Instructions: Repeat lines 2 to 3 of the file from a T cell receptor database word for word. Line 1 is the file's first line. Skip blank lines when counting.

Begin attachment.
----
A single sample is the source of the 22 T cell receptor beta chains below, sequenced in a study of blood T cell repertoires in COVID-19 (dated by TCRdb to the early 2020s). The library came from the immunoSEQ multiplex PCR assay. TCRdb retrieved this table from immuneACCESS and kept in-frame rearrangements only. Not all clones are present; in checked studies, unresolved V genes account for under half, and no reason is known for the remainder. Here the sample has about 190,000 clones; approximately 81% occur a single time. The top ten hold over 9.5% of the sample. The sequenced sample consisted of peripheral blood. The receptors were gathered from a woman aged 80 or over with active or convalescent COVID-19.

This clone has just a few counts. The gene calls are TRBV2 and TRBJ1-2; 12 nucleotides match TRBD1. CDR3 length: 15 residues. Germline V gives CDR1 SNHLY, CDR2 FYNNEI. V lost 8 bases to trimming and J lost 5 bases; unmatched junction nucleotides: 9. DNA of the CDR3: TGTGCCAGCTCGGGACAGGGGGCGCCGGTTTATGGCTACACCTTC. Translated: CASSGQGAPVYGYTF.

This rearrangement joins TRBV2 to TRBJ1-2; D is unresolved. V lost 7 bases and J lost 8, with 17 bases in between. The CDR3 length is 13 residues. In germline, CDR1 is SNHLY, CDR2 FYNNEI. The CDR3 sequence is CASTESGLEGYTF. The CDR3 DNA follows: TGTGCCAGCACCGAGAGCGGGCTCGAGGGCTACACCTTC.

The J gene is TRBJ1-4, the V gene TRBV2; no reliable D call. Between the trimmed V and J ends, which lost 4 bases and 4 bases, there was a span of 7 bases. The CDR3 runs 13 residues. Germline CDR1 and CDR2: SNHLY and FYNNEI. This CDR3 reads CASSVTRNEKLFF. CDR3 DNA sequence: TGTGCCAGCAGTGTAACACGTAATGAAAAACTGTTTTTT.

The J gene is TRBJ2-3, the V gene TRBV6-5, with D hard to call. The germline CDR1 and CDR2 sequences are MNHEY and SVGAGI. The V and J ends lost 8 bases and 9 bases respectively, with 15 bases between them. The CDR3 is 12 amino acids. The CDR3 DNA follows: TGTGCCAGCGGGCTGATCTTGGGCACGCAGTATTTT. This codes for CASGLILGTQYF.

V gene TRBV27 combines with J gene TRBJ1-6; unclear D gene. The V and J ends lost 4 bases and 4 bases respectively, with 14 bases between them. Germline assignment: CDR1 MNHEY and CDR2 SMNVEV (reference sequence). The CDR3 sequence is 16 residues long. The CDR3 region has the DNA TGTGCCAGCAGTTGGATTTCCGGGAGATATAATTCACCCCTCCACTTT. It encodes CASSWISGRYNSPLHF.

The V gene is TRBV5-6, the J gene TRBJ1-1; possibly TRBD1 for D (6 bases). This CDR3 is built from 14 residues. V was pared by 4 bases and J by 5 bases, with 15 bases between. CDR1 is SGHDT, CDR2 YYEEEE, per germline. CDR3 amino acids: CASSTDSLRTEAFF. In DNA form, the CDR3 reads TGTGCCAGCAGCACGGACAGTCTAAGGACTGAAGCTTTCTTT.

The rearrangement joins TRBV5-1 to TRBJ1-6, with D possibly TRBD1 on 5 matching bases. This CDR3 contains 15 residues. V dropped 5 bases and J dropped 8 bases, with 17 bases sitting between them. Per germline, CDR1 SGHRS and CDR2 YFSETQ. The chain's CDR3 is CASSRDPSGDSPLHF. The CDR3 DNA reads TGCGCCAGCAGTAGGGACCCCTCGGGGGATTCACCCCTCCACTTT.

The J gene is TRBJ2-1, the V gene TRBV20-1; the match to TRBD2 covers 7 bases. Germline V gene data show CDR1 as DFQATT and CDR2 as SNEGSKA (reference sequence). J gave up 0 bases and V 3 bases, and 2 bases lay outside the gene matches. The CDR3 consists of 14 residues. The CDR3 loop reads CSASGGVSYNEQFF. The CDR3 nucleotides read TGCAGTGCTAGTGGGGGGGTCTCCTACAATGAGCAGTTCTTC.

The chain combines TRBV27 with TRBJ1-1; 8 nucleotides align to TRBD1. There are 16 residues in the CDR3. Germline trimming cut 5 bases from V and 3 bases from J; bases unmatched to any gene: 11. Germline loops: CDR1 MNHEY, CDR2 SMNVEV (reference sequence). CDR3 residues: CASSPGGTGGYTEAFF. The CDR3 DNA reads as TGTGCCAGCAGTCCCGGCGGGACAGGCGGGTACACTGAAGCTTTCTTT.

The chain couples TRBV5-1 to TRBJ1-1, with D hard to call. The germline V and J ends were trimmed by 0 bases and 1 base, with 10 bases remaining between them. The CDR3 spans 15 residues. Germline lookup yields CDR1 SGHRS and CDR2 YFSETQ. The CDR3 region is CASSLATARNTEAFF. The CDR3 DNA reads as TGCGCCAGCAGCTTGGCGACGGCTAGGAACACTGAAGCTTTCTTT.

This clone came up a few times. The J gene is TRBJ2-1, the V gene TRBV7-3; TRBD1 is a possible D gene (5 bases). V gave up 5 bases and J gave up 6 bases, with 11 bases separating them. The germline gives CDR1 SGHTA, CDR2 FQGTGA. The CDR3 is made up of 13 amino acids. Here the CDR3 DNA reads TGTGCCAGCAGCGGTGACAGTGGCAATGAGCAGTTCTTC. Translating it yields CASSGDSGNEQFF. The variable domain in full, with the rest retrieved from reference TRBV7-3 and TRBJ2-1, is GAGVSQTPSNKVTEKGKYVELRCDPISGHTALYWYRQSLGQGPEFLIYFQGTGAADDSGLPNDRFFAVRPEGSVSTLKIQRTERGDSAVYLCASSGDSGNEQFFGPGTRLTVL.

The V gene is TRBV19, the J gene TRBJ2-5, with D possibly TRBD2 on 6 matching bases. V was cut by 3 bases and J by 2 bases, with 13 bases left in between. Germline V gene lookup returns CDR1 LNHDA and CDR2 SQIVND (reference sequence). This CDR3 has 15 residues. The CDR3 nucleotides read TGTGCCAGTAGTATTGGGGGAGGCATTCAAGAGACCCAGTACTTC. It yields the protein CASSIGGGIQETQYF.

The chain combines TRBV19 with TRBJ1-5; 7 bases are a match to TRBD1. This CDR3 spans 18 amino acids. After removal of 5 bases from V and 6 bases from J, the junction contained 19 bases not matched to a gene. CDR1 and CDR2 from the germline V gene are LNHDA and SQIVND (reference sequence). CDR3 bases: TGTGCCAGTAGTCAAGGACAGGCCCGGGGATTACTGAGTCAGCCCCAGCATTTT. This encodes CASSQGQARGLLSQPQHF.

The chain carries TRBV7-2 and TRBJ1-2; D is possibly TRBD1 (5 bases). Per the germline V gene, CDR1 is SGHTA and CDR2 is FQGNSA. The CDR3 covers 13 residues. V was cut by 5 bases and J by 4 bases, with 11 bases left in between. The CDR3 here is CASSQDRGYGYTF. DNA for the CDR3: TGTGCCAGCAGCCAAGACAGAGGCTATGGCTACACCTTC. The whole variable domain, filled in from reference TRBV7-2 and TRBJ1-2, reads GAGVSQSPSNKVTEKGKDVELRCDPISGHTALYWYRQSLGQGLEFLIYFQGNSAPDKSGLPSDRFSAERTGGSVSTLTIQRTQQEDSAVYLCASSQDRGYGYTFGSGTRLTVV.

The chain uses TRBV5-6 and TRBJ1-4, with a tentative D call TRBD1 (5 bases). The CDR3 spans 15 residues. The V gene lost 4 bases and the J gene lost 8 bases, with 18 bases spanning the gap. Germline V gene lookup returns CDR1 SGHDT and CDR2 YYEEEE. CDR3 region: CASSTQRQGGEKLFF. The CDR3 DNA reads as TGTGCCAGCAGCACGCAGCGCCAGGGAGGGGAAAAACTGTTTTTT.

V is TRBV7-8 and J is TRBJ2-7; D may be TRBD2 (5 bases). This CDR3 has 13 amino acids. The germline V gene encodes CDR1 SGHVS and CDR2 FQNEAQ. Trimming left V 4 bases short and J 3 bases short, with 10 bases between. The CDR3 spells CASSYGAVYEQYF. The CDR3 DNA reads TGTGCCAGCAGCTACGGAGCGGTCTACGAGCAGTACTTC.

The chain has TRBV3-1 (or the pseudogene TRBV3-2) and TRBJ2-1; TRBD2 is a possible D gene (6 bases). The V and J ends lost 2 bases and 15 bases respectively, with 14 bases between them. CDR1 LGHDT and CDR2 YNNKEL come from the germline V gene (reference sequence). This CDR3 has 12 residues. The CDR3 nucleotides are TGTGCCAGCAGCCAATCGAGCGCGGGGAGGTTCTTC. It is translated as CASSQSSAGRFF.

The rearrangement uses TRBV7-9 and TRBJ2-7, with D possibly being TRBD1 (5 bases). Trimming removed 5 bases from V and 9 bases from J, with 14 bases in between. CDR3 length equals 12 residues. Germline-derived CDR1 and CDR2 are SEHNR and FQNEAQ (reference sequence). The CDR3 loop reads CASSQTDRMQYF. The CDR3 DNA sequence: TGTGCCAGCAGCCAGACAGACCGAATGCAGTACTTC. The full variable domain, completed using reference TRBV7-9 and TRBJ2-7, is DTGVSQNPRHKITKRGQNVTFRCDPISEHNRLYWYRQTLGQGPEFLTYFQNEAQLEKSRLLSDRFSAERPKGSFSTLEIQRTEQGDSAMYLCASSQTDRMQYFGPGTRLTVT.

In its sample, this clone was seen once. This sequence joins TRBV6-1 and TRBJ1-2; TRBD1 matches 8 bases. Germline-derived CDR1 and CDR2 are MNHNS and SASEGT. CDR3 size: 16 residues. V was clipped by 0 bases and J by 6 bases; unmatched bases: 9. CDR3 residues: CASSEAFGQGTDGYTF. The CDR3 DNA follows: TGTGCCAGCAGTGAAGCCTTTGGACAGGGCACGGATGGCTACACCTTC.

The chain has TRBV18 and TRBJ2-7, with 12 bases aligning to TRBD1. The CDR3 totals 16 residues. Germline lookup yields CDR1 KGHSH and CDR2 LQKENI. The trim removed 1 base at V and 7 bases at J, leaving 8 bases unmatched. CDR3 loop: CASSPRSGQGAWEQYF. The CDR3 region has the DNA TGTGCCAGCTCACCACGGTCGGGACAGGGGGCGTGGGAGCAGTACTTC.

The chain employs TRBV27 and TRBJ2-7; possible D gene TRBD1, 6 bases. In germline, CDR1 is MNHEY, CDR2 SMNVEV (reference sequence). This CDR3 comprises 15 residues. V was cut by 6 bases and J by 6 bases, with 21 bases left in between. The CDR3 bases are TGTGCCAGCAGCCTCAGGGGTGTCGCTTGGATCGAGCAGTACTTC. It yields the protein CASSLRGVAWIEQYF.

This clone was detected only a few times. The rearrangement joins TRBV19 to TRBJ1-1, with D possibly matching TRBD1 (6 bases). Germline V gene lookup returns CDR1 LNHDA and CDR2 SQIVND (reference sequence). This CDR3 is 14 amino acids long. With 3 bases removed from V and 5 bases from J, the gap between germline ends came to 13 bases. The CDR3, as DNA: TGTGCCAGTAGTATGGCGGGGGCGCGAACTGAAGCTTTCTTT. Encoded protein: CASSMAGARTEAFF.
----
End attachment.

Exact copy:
This clone has just a few counts. The gene calls are TRBV2 and TRBJ1-2; 12 nucleotides match TRBD1. CDR3 length: 15 residues. Germline V gives CDR1 SNHLY, CDR2 FYNNEI. V lost 8 bases to trimming and J lost 5 bases; unmatched junction nucleotides: 9. DNA of the CDR3: TGTGCCAGCTCGGGACAGGGGGCGCCGGTTTATGGCTACACCTTC. Translated: CASSGQGAPVYGYTF.

This rearrangement joins TRBV2 to TRBJ1-2; D is unresolved. V lost 7 bases and J lost 8, with 17 bases in between. The CDR3 length is 13 residues. In germline, CDR1 is SNHLY, CDR2 FYNNEI. The CDR3 sequence is CASTESGLEGYTF. The CDR3 DNA follows: TGTGCCAGCACCGAGAGCGGGCTCGAGGGCTACACCTTC.